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Panasonic P2HD / DVCPRO HD Camcorders
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Old March 8th, 2010, 01:24 PM   #16
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The DVCPRO HD codec looks great as a camera codec, it is not so great as an editing codec though.
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Why isn't DVCproHD a good editing codec? It's an Iframe codec...
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Old March 8th, 2010, 02:29 PM   #17
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I was wondering about that as well. DVCPRO HD requires little processing power, there's not much rendering time. Definitely easier to edit with than XDCAM EX or AVC-Intra and doesn't need the newest computers.

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Old March 8th, 2010, 02:31 PM   #18
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8-bit. Why would anyone edit and add motion graphics in an 8-bit codec when they could use a great 10-bit codec like Pro Res HQ? 8-bit shows its limitations with gradients and high con situations. The quality of the picture is fine but who wants to see banding?

DVCPRO HD is fine for lower end editing or if you don't have motion graphics. It is super efficient, looks good and takes up little space. But add in some motion graphics with gradients or shots of blue sky or high contrast edges and its 8-bit origins become obvious.

The Sony XDCAM EX codec is much worse for editing though so you will just end up transcoding it to Pro Res or something like it anyway if you care about quality. The last time I shot AVCINTRA 100 with the 300 was before FCP 7.0 with the native AVCINTRA support was around so it was transcoded to Pro Res for editing. Looked great. I have been told that the native AVCINTRA 100 support in FCP ends up looking about the same as Pro Res HQ.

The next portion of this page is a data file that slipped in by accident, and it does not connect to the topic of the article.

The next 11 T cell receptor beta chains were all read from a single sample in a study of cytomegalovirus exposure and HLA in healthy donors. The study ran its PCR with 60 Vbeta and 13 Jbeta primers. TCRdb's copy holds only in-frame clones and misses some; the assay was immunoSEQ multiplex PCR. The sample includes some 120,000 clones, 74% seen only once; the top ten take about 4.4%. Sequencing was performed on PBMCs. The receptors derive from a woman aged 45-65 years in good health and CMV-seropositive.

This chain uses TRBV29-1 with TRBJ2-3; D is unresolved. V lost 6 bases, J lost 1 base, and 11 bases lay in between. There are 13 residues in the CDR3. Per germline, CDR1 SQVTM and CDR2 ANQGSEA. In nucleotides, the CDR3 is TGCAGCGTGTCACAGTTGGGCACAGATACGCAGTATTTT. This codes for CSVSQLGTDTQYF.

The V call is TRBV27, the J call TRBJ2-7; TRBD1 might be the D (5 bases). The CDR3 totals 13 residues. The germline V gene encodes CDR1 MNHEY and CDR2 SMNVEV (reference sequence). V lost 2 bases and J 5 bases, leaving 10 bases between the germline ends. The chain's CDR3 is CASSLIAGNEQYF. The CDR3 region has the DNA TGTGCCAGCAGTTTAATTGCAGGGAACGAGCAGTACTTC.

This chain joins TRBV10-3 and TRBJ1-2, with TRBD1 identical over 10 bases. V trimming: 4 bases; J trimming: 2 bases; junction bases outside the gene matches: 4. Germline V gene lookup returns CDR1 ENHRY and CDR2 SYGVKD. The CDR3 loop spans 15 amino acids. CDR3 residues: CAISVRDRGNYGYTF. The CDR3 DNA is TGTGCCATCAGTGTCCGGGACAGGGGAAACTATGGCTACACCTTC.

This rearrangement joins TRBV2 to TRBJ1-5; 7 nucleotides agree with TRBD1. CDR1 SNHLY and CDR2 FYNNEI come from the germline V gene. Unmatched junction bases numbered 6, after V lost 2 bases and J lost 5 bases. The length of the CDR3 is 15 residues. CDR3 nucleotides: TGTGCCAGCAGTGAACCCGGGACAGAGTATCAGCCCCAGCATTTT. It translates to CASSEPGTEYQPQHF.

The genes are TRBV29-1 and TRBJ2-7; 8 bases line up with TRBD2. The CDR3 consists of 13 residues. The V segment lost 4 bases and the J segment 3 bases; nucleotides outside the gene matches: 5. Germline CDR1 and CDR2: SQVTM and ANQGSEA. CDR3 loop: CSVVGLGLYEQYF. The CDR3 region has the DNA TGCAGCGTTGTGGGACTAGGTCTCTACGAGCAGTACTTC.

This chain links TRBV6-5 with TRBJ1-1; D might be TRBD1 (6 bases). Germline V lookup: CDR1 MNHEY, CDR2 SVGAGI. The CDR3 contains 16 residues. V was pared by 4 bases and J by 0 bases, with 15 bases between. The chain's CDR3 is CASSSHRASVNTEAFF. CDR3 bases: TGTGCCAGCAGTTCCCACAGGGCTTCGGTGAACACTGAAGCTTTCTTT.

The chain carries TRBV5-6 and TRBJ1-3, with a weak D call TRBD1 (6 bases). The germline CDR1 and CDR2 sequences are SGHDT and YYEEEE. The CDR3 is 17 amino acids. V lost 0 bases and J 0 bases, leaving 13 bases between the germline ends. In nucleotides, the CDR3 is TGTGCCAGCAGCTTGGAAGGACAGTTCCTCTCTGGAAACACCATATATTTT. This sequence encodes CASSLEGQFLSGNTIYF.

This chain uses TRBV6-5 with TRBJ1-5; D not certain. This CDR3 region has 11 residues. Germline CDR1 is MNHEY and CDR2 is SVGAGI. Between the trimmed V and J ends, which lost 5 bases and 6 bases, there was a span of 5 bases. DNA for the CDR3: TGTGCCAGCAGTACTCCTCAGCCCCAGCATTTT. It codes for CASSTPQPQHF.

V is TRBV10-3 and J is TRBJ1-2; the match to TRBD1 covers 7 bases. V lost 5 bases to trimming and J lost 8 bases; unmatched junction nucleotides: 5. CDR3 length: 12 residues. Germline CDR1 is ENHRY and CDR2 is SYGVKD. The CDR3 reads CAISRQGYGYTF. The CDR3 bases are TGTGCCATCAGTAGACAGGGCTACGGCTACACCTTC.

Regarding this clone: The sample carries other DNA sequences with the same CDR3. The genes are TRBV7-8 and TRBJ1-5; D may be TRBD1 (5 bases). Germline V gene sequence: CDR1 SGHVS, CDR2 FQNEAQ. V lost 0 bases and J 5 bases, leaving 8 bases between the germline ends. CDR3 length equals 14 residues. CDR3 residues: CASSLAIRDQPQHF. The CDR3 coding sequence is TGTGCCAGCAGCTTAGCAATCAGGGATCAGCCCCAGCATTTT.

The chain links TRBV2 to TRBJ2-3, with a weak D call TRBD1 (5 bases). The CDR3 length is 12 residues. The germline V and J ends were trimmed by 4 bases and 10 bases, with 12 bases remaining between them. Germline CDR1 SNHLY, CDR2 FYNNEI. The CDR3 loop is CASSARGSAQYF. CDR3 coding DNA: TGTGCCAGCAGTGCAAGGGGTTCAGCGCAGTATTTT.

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Old March 8th, 2010, 03:04 PM   #19
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Dan,

Yes, totally agree. That's why acquisition in 10-bit is preferable to me. If you record on 8-bit and transcode to ProRes, you never get back the lost information of a 10-bit acquisition codec, which has 4X the shades of gray.

Staying 10-bit all the way is the best way to avoid banding and noise artifacts. Obviously, if you acquire with an 8-bit codec, it's great to transcode to a 10-bit codec like ProRes, but the best solution is starting with 10-bit recordings.

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Old March 8th, 2010, 04:33 PM   #20
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Definitely Jeff.

I really like the AVCINTRA 100 recording of the 300, it is definitely a step up from the 170 or the EX1. In camera, usually the only thing that bugs me about 8 bit is when I shoot horizons or really contrasty lighting and see the banding on the gradient. With "normal" video lighting, I rarely see this.

As far as editing, 10 bit is definitely the way to go, but I usually on transcode the 170 footage to Pro Res when the show contains a significant amount of graphics because the time and space requirements go way up.

I hope that Panasonic introduces a big brother to the 300 in the form of a 2/3" CMOS with better imaging scan capability for fewer rolling shutter artifacts. Panasonic needs a valid competitor to the new Sony 350 in the same price range.

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Old March 8th, 2010, 05:31 PM   #21
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I don't know. I would probably be happier with 1/2 fulress chips cam from panasonic with avc i 100. The 2/3 chips cam would be more pricier...:)
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Old March 8th, 2010, 08:38 PM   #22
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Yes, 2/3" full raster sensors demand a big price premium, even if CMOS. Look at EX3 vs. 350 price points. I think it's unlikely that Panasonic will offer a 1/2" camera. I do expect a large sensor, full raster palmcorder from Panasonic at NAB, could be 2/3" or larger. Unfortunately, it's likely to be AVCCAM, 24 Mbps, 4:2:0 vs. P2 with DVCPRO HD or AVC-Intra.

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Old March 8th, 2010, 09:09 PM   #23
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You won't see a 1/2" imager camera from Panasonic. Ever. Or so I have heard.

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Old March 10th, 2010, 10:52 AM   #24